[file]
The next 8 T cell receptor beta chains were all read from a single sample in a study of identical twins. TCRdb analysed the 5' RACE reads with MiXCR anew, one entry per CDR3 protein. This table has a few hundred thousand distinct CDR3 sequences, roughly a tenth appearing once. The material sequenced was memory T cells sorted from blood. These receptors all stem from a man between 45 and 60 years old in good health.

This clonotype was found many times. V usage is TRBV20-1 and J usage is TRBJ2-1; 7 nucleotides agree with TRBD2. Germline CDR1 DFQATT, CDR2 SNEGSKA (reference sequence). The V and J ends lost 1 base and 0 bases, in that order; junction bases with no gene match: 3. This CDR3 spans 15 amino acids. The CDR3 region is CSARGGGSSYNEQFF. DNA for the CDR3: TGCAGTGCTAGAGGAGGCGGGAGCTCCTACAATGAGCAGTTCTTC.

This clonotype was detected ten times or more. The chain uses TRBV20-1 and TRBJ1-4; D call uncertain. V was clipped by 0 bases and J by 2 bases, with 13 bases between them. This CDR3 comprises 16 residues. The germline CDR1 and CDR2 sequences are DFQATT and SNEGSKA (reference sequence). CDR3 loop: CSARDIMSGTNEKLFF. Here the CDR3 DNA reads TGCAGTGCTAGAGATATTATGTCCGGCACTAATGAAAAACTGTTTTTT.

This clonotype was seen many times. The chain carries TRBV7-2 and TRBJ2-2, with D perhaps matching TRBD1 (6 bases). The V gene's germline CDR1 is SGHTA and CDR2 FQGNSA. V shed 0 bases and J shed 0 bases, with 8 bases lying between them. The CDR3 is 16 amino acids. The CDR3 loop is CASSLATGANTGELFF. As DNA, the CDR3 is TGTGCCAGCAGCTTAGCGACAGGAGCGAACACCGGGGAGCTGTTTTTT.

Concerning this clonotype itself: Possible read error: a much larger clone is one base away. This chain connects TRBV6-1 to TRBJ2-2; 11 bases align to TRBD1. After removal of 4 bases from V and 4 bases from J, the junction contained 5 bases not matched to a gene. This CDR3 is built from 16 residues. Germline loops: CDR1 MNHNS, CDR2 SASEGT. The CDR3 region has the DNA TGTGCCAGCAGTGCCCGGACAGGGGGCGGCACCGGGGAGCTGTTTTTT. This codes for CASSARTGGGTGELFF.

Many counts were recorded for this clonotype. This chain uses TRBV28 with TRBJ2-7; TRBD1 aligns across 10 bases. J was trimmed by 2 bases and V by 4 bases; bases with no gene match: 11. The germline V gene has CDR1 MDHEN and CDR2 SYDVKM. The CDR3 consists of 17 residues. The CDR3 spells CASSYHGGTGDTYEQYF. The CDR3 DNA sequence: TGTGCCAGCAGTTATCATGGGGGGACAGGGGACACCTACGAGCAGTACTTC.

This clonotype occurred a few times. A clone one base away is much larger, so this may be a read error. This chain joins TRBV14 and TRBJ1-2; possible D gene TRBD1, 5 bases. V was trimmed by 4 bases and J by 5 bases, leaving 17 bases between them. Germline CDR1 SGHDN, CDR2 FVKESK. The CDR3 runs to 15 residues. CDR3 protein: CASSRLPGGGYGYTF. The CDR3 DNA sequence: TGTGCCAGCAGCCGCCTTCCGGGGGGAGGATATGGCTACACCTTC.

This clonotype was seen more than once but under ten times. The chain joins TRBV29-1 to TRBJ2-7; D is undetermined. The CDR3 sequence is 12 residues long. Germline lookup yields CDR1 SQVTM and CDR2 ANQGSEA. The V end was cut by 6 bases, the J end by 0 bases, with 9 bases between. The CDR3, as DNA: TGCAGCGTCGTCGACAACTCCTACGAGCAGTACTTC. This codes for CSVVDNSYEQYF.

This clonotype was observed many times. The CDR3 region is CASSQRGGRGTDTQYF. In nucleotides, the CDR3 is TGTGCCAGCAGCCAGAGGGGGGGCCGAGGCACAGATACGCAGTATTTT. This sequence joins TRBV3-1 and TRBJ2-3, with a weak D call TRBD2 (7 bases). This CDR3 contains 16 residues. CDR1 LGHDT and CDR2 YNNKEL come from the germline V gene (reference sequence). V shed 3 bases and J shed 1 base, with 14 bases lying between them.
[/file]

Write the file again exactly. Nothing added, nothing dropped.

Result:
The next 8 T cell receptor beta chains were all read from a single sample in a study of identical twins. TCRdb analysed the 5' RACE reads with MiXCR anew, one entry per CDR3 protein. This table has a few hundred thousand distinct CDR3 sequences, roughly a tenth appearing once. The material sequenced was memory T cells sorted from blood. These receptors all stem from a man between 45 and 60 years old in good health.

This clonotype was found many times. V usage is TRBV20-1 and J usage is TRBJ2-1; 7 nucleotides agree with TRBD2. Germline CDR1 DFQATT, CDR2 SNEGSKA (reference sequence). The V and J ends lost 1 base and 0 bases, in that order; junction bases with no gene match: 3. This CDR3 spans 15 amino acids. The CDR3 region is CSARGGGSSYNEQFF. DNA for the CDR3: TGCAGTGCTAGAGGAGGCGGGAGCTCCTACAATGAGCAGTTCTTC.

This clonotype was detected ten times or more. The chain uses TRBV20-1 and TRBJ1-4; D call uncertain. V was clipped by 0 bases and J by 2 bases, with 13 bases between them. This CDR3 comprises 16 residues. The germline CDR1 and CDR2 sequences are DFQATT and SNEGSKA (reference sequence). CDR3 loop: CSARDIMSGTNEKLFF. Here the CDR3 DNA reads TGCAGTGCTAGAGATATTATGTCCGGCACTAATGAAAAACTGTTTTTT.

This clonotype was seen many times. The chain carries TRBV7-2 and TRBJ2-2, with D perhaps matching TRBD1 (6 bases). The V gene's germline CDR1 is SGHTA and CDR2 FQGNSA. V shed 0 bases and J shed 0 bases, with 8 bases lying between them. The CDR3 is 16 amino acids. The CDR3 loop is CASSLATGANTGELFF. As DNA, the CDR3 is TGTGCCAGCAGCTTAGCGACAGGAGCGAACACCGGGGAGCTGTTTTTT.

Concerning this clonotype itself: Possible read error: a much larger clone is one base away. This chain connects TRBV6-1 to TRBJ2-2; 11 bases align to TRBD1. After removal of 4 bases from V and 4 bases from J, the junction contained 5 bases not matched to a gene. This CDR3 is built from 16 residues. Germline loops: CDR1 MNHNS, CDR2 SASEGT. The CDR3 region has the DNA TGTGCCAGCAGTGCCCGGACAGGGGGCGGCACCGGGGAGCTGTTTTTT. This codes for CASSARTGGGTGELFF.

Many counts were recorded for this clonotype. This chain uses TRBV28 with TRBJ2-7; TRBD1 aligns across 10 bases. J was trimmed by 2 bases and V by 4 bases; bases with no gene match: 11. The germline V gene has CDR1 MDHEN and CDR2 SYDVKM. The CDR3 consists of 17 residues. The CDR3 spells CASSYHGGTGDTYEQYF. The CDR3 DNA sequence: TGTGCCAGCAGTTATCATGGGGGGACAGGGGACACCTACGAGCAGTACTTC.

This clonotype occurred a few times. A clone one base away is much larger, so this may be a read error. This chain joins TRBV14 and TRBJ1-2; possible D gene TRBD1, 5 bases. V was trimmed by 4 bases and J by 5 bases, leaving 17 bases between them. Germline CDR1 SGHDN, CDR2 FVKESK. The CDR3 runs to 15 residues. CDR3 protein: CASSRLPGGGYGYTF. The CDR3 DNA sequence: TGTGCCAGCAGCCGCCTTCCGGGGGGAGGATATGGCTACACCTTC.

This clonotype was seen more than once but under ten times. The chain joins TRBV29-1 to TRBJ2-7; D is undetermined. The CDR3 sequence is 12 residues long. Germline lookup yields CDR1 SQVTM and CDR2 ANQGSEA. The V end was cut by 6 bases, the J end by 0 bases, with 9 bases between. The CDR3, as DNA: TGCAGCGTCGTCGACAACTCCTACGAGCAGTACTTC. This codes for CSVVDNSYEQYF.

This clonotype was observed many times. The CDR3 region is CASSQRGGRGTDTQYF. In nucleotides, the CDR3 is TGTGCCAGCAGCCAGAGGGGGGGCCGAGGCACAGATACGCAGTATTTT. This sequence joins TRBV3-1 and TRBJ2-3, with a weak D call TRBD2 (7 bases). This CDR3 contains 16 residues. CDR1 LGHDT and CDR2 YNNKEL come from the germline V gene (reference sequence). V shed 3 bases and J shed 1 base, with 14 bases lying between them.